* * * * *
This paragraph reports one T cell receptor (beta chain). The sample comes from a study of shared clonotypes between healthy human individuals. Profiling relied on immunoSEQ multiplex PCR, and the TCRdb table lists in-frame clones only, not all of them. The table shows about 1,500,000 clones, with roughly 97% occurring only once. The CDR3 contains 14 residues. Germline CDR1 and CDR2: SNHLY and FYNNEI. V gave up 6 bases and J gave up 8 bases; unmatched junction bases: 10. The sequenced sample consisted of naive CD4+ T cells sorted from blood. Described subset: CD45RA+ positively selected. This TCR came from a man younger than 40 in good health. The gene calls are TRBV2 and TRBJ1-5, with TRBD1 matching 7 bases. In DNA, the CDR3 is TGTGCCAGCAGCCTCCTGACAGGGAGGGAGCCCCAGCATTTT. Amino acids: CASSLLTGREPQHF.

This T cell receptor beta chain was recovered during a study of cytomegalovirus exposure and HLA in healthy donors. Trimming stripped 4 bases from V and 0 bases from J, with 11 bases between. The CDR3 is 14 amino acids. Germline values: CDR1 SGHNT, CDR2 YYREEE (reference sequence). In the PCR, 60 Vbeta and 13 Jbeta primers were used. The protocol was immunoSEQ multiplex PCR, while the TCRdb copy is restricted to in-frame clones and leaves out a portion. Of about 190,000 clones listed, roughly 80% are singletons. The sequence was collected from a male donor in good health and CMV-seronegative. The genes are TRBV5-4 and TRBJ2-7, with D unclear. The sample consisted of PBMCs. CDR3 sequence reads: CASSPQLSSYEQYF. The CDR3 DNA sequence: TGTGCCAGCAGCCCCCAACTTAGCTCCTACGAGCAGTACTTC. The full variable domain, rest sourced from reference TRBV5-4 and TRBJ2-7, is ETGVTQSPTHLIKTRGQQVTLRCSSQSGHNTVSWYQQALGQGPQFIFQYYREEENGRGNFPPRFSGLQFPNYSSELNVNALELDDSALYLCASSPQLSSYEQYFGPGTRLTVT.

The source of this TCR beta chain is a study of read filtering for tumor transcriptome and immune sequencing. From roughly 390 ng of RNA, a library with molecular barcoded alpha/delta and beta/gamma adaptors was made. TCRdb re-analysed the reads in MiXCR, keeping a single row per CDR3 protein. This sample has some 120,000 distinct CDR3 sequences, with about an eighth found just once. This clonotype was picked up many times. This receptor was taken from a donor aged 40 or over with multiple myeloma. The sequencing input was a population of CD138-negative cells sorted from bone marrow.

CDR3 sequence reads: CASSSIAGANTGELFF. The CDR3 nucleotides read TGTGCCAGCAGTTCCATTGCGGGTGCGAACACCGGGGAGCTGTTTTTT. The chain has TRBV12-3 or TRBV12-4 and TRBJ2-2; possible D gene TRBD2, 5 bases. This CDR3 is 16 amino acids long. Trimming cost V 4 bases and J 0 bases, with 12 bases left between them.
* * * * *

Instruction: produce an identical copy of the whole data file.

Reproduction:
This paragraph reports one T cell receptor (beta chain). The sample comes from a study of shared clonotypes between healthy human individuals. Profiling relied on immunoSEQ multiplex PCR, and the TCRdb table lists in-frame clones only, not all of them. The table shows about 1,500,000 clones, with roughly 97% occurring only once. The CDR3 contains 14 residues. Germline CDR1 and CDR2: SNHLY and FYNNEI. V gave up 6 bases and J gave up 8 bases; unmatched junction bases: 10. The sequenced sample consisted of naive CD4+ T cells sorted from blood. Described subset: CD45RA+ positively selected. This TCR came from a man younger than 40 in good health. The gene calls are TRBV2 and TRBJ1-5, with TRBD1 matching 7 bases. In DNA, the CDR3 is TGTGCCAGCAGCCTCCTGACAGGGAGGGAGCCCCAGCATTTT. Amino acids: CASSLLTGREPQHF.

This T cell receptor beta chain was recovered during a study of cytomegalovirus exposure and HLA in healthy donors. Trimming stripped 4 bases from V and 0 bases from J, with 11 bases between. The CDR3 is 14 amino acids. Germline values: CDR1 SGHNT, CDR2 YYREEE (reference sequence). In the PCR, 60 Vbeta and 13 Jbeta primers were used. The protocol was immunoSEQ multiplex PCR, while the TCRdb copy is restricted to in-frame clones and leaves out a portion. Of about 190,000 clones listed, roughly 80% are singletons. The sequence was collected from a male donor in good health and CMV-seronegative. The genes are TRBV5-4 and TRBJ2-7, with D unclear. The sample consisted of PBMCs. CDR3 sequence reads: CASSPQLSSYEQYF. The CDR3 DNA sequence: TGTGCCAGCAGCCCCCAACTTAGCTCCTACGAGCAGTACTTC. The full variable domain, rest sourced from reference TRBV5-4 and TRBJ2-7, is ETGVTQSPTHLIKTRGQQVTLRCSSQSGHNTVSWYQQALGQGPQFIFQYYREEENGRGNFPPRFSGLQFPNYSSELNVNALELDDSALYLCASSPQLSSYEQYFGPGTRLTVT.

The source of this TCR beta chain is a study of read filtering for tumor transcriptome and immune sequencing. From roughly 390 ng of RNA, a library with molecular barcoded alpha/delta and beta/gamma adaptors was made. TCRdb re-analysed the reads in MiXCR, keeping a single row per CDR3 protein. This sample has some 120,000 distinct CDR3 sequences, with about an eighth found just once. This clonotype was picked up many times. This receptor was taken from a donor aged 40 or over with multiple myeloma. The sequencing input was a population of CD138-negative cells sorted from bone marrow.

CDR3 sequence reads: CASSSIAGANTGELFF. The CDR3 nucleotides read TGTGCCAGCAGTTCCATTGCGGGTGCGAACACCGGGGAGCTGTTTTTT. The chain has TRBV12-3 or TRBV12-4 and TRBJ2-2; possible D gene TRBD2, 5 bases. This CDR3 is 16 amino acids long. Trimming cost V 4 bases and J 0 bases, with 12 bases left between them.